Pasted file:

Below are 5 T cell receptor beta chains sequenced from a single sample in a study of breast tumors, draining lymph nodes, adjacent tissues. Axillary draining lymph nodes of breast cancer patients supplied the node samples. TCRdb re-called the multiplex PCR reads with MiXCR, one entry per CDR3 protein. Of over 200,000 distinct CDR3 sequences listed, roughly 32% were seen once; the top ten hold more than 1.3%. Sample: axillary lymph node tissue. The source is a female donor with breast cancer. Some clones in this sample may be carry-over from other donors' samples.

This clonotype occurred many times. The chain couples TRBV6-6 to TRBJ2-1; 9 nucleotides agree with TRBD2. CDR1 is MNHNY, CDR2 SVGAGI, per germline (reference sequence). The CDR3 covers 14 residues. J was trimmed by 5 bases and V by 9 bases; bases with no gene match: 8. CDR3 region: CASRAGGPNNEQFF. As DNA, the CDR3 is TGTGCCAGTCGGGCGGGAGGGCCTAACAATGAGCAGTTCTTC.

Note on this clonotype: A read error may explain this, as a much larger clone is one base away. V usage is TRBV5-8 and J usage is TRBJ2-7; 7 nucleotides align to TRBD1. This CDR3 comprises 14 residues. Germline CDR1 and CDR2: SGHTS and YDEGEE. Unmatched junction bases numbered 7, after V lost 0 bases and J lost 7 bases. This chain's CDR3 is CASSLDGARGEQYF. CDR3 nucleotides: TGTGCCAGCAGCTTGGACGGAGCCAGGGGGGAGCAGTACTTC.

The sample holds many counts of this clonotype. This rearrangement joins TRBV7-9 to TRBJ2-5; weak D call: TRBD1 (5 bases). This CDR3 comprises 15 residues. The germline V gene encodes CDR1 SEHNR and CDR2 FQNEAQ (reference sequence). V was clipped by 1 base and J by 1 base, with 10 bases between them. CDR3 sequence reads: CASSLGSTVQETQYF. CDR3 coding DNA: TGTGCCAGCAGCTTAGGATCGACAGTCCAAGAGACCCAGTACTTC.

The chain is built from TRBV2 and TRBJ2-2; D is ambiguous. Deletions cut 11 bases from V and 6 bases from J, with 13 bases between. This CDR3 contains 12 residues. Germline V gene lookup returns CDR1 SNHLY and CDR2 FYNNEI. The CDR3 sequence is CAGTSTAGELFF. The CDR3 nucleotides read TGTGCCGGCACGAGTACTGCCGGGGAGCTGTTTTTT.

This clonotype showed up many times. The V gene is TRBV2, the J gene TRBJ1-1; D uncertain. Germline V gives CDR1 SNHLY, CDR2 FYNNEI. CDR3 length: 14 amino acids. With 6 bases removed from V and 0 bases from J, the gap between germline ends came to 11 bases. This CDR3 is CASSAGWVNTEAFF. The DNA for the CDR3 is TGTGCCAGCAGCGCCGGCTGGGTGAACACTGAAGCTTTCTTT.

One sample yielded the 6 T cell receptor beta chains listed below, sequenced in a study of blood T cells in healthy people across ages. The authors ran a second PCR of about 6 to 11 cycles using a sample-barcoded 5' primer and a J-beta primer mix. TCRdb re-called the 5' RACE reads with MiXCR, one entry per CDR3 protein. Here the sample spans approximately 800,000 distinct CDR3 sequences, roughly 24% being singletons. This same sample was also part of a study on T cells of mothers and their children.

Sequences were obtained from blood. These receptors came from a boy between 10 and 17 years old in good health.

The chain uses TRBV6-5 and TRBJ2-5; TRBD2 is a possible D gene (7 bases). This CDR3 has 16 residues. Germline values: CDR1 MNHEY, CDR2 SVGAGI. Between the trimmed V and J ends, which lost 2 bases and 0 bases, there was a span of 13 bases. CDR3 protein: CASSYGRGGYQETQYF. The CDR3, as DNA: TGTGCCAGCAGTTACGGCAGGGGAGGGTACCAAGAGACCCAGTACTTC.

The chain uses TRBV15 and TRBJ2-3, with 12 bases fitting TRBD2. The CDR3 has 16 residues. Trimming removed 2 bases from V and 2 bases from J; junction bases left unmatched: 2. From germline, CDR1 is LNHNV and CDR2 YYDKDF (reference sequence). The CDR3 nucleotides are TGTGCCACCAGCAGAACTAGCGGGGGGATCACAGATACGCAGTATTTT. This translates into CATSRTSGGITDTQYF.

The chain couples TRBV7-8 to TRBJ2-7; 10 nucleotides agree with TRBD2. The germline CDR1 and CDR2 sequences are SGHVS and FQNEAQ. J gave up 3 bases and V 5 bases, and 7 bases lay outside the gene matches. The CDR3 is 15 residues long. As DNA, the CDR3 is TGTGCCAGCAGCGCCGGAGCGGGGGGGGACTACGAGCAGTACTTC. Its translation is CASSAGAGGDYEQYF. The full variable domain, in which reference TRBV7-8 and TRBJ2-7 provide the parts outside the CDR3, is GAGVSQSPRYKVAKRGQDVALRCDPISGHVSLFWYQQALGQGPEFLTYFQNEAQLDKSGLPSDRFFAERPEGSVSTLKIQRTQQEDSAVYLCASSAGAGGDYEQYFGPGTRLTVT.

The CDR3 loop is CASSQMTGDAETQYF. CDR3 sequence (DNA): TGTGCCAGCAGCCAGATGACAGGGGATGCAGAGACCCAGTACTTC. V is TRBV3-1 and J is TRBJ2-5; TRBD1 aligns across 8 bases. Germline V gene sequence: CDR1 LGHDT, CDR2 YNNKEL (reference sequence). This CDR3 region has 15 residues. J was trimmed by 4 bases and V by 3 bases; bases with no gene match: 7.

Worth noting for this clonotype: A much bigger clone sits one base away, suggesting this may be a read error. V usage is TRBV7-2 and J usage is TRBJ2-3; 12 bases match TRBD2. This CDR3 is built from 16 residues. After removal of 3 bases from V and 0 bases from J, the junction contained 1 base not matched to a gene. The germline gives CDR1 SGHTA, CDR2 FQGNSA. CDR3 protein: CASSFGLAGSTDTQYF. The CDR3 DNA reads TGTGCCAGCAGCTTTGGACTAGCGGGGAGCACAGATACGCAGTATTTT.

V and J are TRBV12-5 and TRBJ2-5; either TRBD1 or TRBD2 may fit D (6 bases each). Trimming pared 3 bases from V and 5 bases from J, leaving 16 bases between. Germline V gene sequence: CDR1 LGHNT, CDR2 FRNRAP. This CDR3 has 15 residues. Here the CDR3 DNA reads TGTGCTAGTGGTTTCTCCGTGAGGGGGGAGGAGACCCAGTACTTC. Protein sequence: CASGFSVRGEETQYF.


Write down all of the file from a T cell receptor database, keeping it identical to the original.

Below are 5 T cell receptor beta chains sequenced from a single sample in a study of breast tumors, draining lymph nodes, adjacent tissues. Axillary draining lymph nodes of breast cancer patients supplied the node samples. TCRdb re-called the multiplex PCR reads with MiXCR, one entry per CDR3 protein. Of over 200,000 distinct CDR3 sequences listed, roughly 32% were seen once; the top ten hold more than 1.3%. Sample: axillary lymph node tissue. The source is a female donor with breast cancer. Some clones in this sample may be carry-over from other donors' samples.

This clonotype occurred many times. The chain couples TRBV6-6 to TRBJ2-1; 9 nucleotides agree with TRBD2. CDR1 is MNHNY, CDR2 SVGAGI, per germline (reference sequence). The CDR3 covers 14 residues. J was trimmed by 5 bases and V by 9 bases; bases with no gene match: 8. CDR3 region: CASRAGGPNNEQFF. As DNA, the CDR3 is TGTGCCAGTCGGGCGGGAGGGCCTAACAATGAGCAGTTCTTC.

Note on this clonotype: A read error may explain this, as a much larger clone is one base away. V usage is TRBV5-8 and J usage is TRBJ2-7; 7 nucleotides align to TRBD1. This CDR3 comprises 14 residues. Germline CDR1 and CDR2: SGHTS and YDEGEE. Unmatched junction bases numbered 7, after V lost 0 bases and J lost 7 bases. This chain's CDR3 is CASSLDGARGEQYF. CDR3 nucleotides: TGTGCCAGCAGCTTGGACGGAGCCAGGGGGGAGCAGTACTTC.

The sample holds many counts of this clonotype. This rearrangement joins TRBV7-9 to TRBJ2-5; weak D call: TRBD1 (5 bases). This CDR3 comprises 15 residues. The germline V gene encodes CDR1 SEHNR and CDR2 FQNEAQ (reference sequence). V was clipped by 1 base and J by 1 base, with 10 bases between them. CDR3 sequence reads: CASSLGSTVQETQYF. CDR3 coding DNA: TGTGCCAGCAGCTTAGGATCGACAGTCCAAGAGACCCAGTACTTC.

The chain is built from TRBV2 and TRBJ2-2; D is ambiguous. Deletions cut 11 bases from V and 6 bases from J, with 13 bases between. This CDR3 contains 12 residues. Germline V gene lookup returns CDR1 SNHLY and CDR2 FYNNEI. The CDR3 sequence is CAGTSTAGELFF. The CDR3 nucleotides read TGTGCCGGCACGAGTACTGCCGGGGAGCTGTTTTTT.

This clonotype showed up many times. The V gene is TRBV2, the J gene TRBJ1-1; D uncertain. Germline V gives CDR1 SNHLY, CDR2 FYNNEI. CDR3 length: 14 amino acids. With 6 bases removed from V and 0 bases from J, the gap between germline ends came to 11 bases. This CDR3 is CASSAGWVNTEAFF. The DNA for the CDR3 is TGTGCCAGCAGCGCCGGCTGGGTGAACACTGAAGCTTTCTTT.

One sample yielded the 6 T cell receptor beta chains listed below, sequenced in a study of blood T cells in healthy people across ages. The authors ran a second PCR of about 6 to 11 cycles using a sample-barcoded 5' primer and a J-beta primer mix. TCRdb re-called the 5' RACE reads with MiXCR, one entry per CDR3 protein. Here the sample spans approximately 800,000 distinct CDR3 sequences, roughly 24% being singletons. This same sample was also part of a study on T cells of mothers and their children.

Sequences were obtained from blood. These receptors came from a boy between 10 and 17 years old in good health.

The chain uses TRBV6-5 and TRBJ2-5; TRBD2 is a possible D gene (7 bases). This CDR3 has 16 residues. Germline values: CDR1 MNHEY, CDR2 SVGAGI. Between the trimmed V and J ends, which lost 2 bases and 0 bases, there was a span of 13 bases. CDR3 protein: CASSYGRGGYQETQYF. The CDR3, as DNA: TGTGCCAGCAGTTACGGCAGGGGAGGGTACCAAGAGACCCAGTACTTC.

The chain uses TRBV15 and TRBJ2-3, with 12 bases fitting TRBD2. The CDR3 has 16 residues. Trimming removed 2 bases from V and 2 bases from J; junction bases left unmatched: 2. From germline, CDR1 is LNHNV and CDR2 YYDKDF (reference sequence). The CDR3 nucleotides are TGTGCCACCAGCAGAACTAGCGGGGGGATCACAGATACGCAGTATTTT. This translates into CATSRTSGGITDTQYF.

The chain couples TRBV7-8 to TRBJ2-7; 10 nucleotides agree with TRBD2. The germline CDR1 and CDR2 sequences are SGHVS and FQNEAQ. J gave up 3 bases and V 5 bases, and 7 bases lay outside the gene matches. The CDR3 is 15 residues long. As DNA, the CDR3 is TGTGCCAGCAGCGCCGGAGCGGGGGGGGACTACGAGCAGTACTTC. Its translation is CASSAGAGGDYEQYF. The full variable domain, in which reference TRBV7-8 and TRBJ2-7 provide the parts outside the CDR3, is GAGVSQSPRYKVAKRGQDVALRCDPISGHVSLFWYQQALGQGPEFLTYFQNEAQLDKSGLPSDRFFAERPEGSVSTLKIQRTQQEDSAVYLCASSAGAGGDYEQYFGPGTRLTVT.

The CDR3 loop is CASSQMTGDAETQYF. CDR3 sequence (DNA): TGTGCCAGCAGCCAGATGACAGGGGATGCAGAGACCCAGTACTTC. V is TRBV3-1 and J is TRBJ2-5; TRBD1 aligns across 8 bases. Germline V gene sequence: CDR1 LGHDT, CDR2 YNNKEL (reference sequence). This CDR3 region has 15 residues. J was trimmed by 4 bases and V by 3 bases; bases with no gene match: 7.

Worth noting for this clonotype: A much bigger clone sits one base away, suggesting this may be a read error. V usage is TRBV7-2 and J usage is TRBJ2-3; 12 bases match TRBD2. This CDR3 is built from 16 residues. After removal of 3 bases from V and 0 bases from J, the junction contained 1 base not matched to a gene. The germline gives CDR1 SGHTA, CDR2 FQGNSA. CDR3 protein: CASSFGLAGSTDTQYF. The CDR3 DNA reads TGTGCCAGCAGCTTTGGACTAGCGGGGAGCACAGATACGCAGTATTTT.

V and J are TRBV12-5 and TRBJ2-5; either TRBD1 or TRBD2 may fit D (6 bases each). Trimming pared 3 bases from V and 5 bases from J, leaving 16 bases between. Germline V gene sequence: CDR1 LGHNT, CDR2 FRNRAP. This CDR3 has 15 residues. Here the CDR3 DNA reads TGTGCTAGTGGTTTCTCCGTGAGGGGGGAGGAGACCCAGTACTTC. Protein sequence: CASGFSVRGEETQYF.